‘Mikey,’ the letter began, ‘I’ve written this in haste, as I expect to be dead any minute from now.’

Michael smiled.  His dad; always the joker.

‘You’ll be hearing I’m a good man when I’m no longer here to deny it.  But in my life, I’ve done bad things.  I didn’t want this life for you.  That’s why whatever I earned went into your education.  A driver’s salary could never pay for your lawyer’s degree so I did special work – violent work.  I’ve threatened, crippled and even killed people for John Mancini.  It’s all written down, sealed in an envelope with Father Kelly.  Everything’s there; the policemen and the politicians we paid off, the wives we turned into widows.  Pick up the envelope tomorrow and take it to Police Chief Farrell.  Tell him it’s my dying declaration.  He never liked me but that’s probably a point in his favour.  It’s a pity I’m dead now.  This is just about the only decent thing I’ve done in my life and I’m not going to be around to see the results.  Mikey, now you’re a lawyer; do some good.’

Michael stared at the letter for a while before picking up the phone.

‘Yes?’ the silken voice of John Mancini oozed out of the earpiece.

Michael whispered, ‘Father Kelly’s got a letter.  I’ll bring it to you tomorrow.’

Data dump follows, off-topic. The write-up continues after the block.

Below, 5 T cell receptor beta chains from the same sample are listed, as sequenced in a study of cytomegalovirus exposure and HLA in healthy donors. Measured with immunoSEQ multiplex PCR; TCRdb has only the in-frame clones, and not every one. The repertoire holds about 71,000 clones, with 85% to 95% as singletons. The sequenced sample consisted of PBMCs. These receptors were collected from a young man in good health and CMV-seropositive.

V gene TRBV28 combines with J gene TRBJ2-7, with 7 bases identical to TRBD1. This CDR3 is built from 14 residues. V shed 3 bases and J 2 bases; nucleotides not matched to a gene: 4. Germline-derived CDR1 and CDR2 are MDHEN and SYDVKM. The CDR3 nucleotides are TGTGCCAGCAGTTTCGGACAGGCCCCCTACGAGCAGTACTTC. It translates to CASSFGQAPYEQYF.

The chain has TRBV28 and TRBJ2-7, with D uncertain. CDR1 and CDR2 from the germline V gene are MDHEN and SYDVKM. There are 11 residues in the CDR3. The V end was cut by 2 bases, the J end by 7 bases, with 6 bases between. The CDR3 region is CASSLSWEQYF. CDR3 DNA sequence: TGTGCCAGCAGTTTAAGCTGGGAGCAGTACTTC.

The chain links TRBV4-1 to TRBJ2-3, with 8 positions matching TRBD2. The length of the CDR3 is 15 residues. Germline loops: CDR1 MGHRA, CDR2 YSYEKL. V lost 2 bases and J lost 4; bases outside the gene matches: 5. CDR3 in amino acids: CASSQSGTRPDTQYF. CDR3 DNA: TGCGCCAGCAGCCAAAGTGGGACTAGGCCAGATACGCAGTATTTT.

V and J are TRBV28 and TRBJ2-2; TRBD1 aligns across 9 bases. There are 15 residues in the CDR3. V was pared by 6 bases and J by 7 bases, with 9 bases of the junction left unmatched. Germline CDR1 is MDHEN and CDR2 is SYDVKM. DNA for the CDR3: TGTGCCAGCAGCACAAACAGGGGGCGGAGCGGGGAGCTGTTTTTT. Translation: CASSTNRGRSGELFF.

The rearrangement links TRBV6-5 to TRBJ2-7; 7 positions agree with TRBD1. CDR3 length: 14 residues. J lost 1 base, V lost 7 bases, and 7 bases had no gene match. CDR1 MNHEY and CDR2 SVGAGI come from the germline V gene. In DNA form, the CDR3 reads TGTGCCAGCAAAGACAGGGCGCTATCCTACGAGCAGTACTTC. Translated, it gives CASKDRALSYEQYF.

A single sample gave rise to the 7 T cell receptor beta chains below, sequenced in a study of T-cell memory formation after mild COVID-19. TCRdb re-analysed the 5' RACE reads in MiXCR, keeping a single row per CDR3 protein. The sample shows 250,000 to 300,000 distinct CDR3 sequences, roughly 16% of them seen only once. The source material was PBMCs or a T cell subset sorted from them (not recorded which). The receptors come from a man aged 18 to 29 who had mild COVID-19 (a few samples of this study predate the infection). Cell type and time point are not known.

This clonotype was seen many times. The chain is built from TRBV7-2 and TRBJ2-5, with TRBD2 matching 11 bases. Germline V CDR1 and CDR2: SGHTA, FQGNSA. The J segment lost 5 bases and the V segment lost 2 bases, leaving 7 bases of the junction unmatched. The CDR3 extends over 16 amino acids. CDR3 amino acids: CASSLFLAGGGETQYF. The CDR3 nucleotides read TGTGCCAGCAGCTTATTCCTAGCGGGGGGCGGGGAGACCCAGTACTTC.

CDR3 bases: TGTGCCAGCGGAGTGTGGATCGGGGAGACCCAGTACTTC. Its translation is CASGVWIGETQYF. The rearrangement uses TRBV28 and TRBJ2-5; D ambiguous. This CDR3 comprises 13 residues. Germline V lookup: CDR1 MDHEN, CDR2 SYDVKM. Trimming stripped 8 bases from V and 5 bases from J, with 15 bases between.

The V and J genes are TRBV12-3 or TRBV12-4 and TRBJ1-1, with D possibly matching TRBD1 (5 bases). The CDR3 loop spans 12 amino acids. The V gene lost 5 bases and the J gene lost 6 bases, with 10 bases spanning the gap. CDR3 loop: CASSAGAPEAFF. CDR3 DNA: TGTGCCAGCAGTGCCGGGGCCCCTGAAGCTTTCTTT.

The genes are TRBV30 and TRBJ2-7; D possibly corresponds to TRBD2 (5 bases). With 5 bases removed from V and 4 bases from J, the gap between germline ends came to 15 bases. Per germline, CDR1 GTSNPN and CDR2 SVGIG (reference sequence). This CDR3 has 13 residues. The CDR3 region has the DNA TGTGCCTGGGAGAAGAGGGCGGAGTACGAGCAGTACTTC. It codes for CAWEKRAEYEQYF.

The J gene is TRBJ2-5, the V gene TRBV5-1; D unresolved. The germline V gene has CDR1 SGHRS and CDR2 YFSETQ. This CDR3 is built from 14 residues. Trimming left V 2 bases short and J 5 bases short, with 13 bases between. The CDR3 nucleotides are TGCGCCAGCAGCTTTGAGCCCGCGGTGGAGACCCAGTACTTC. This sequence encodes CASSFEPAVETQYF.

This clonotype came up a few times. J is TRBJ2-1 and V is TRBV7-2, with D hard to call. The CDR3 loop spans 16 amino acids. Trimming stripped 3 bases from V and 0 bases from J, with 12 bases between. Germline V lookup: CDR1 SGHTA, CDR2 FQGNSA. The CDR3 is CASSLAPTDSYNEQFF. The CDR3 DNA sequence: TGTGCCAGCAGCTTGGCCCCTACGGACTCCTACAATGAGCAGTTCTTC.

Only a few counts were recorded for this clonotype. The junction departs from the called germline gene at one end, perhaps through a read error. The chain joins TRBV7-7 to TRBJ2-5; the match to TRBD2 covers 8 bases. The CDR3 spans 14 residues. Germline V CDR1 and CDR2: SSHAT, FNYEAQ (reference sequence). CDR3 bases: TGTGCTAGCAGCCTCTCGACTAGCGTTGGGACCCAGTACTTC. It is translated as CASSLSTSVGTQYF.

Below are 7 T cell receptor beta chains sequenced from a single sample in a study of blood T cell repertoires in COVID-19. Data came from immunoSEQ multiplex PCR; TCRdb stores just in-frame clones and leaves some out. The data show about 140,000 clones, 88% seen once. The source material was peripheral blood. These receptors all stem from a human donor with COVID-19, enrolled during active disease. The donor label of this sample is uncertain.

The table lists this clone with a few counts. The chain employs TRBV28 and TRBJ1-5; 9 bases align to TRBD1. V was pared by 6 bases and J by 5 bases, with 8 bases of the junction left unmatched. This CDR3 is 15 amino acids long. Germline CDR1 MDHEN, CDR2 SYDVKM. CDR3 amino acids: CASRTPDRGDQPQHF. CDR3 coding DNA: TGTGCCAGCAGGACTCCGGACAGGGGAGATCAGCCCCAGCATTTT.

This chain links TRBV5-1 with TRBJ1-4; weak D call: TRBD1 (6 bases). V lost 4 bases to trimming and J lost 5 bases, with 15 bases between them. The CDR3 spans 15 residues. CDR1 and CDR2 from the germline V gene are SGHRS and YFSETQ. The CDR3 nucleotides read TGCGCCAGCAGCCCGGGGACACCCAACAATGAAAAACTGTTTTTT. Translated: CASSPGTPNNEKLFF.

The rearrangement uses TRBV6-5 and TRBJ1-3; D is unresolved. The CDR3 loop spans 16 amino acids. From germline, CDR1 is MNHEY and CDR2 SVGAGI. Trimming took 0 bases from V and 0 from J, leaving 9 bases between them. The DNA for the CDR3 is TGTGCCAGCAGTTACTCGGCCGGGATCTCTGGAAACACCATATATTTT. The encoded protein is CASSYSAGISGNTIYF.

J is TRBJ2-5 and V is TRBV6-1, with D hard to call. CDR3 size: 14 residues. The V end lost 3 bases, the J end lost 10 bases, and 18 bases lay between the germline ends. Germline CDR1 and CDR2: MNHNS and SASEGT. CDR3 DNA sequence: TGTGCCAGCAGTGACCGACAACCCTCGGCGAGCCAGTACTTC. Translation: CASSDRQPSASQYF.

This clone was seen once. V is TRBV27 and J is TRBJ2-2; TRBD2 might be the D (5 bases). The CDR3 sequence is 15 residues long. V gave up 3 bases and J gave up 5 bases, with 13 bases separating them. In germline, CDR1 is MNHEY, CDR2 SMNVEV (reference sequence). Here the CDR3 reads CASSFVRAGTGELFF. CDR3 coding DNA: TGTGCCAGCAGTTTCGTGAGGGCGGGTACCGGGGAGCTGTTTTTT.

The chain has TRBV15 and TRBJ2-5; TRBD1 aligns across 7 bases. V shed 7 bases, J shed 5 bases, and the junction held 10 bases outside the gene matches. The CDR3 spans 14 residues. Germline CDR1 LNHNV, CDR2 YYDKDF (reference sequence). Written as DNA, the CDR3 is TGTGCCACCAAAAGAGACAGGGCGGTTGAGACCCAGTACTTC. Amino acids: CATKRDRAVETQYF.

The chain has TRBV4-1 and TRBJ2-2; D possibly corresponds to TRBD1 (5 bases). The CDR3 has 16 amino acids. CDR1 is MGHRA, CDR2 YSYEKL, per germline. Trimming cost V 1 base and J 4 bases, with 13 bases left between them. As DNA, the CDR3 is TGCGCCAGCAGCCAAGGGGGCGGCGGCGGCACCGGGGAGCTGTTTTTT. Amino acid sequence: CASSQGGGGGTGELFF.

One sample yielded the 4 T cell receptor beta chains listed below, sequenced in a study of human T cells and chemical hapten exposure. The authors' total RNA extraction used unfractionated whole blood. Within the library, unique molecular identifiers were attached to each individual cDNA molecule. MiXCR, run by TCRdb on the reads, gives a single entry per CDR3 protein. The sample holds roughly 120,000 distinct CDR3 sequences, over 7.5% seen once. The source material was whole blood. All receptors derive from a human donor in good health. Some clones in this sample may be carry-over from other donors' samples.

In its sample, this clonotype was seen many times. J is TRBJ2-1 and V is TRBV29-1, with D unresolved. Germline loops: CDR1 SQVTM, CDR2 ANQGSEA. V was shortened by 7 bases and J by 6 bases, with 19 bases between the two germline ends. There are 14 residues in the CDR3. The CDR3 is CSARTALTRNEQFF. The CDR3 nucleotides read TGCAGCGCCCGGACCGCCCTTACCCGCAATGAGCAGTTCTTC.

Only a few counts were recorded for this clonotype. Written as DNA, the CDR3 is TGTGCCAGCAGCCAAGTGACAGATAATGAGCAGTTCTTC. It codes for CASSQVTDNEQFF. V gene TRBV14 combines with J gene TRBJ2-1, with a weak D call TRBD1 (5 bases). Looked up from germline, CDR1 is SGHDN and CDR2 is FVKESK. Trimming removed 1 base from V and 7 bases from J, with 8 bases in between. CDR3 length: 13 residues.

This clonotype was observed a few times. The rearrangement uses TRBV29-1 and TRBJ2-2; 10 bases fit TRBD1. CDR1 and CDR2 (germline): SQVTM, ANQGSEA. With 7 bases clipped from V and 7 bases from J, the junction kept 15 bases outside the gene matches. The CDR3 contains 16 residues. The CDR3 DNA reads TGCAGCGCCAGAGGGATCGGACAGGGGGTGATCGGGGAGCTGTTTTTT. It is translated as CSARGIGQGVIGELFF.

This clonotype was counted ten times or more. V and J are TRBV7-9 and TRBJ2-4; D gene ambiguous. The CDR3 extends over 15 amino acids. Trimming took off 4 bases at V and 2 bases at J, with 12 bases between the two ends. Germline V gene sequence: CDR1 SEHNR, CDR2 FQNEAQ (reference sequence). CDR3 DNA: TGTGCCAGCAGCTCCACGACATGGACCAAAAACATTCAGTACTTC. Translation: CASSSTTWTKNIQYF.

‘Thank you,’ said Mancini.  ‘Oh, and my condolences.  Your father was a good man.’

 

Highly Commended: Pastiche, The Big Top, Southampton by  Gill Hollands  

‘A bitter sweet and very original story with a strong voice.

Son,

First, you should know, you’re not an only child. It drove your mother crazy, like the others’ mothers. They all fell for the laughs at first. I guess comedy palls for some.  Besides, I can’t stay in one place too long. I’m a free spirit. You are my seventh son. That’s special. None of them have the gift, except you.

The day you were born, with my shock of orange frizz, I knew you were a chip off the old block. Caught perching a tiny tomato on your nose, the nurse threw me out before I could dust the talcum on your face. Next visit, I brought you baggies, long shoes, a sparkly waistcoat. Your mother threw me out. So continued my parenting, as you know.

You mastered that first bike with its square wheels. Guess where it came from. Growing, you learned to tumble and fall like a pro. I yearned to join in when you juggled or spun plates. Your yodelling was inspired. I howled at her screams the days you nailed her shoes to the floor. One day I stopped you getting run over, your head buried in a joke book. Just a shove. Yes, I was watching, so proud.

Even your first car fit the bill perfectly, when the panels kept falling off. It all comes naturally to you. You’ve filled my shoes. Keep an eye on the athlete’s foot.

I should have locked up the cannon explosives, never considered blowing up your mother. Don’t doubt, I deserve to be here. I’ve had a blast on death row; great food, endless material. Don’t feel bad.

I trust only you to write me a fitting epitaph. Wear a big bow tie. Put on a show.

Remember me and laugh.

Bozo.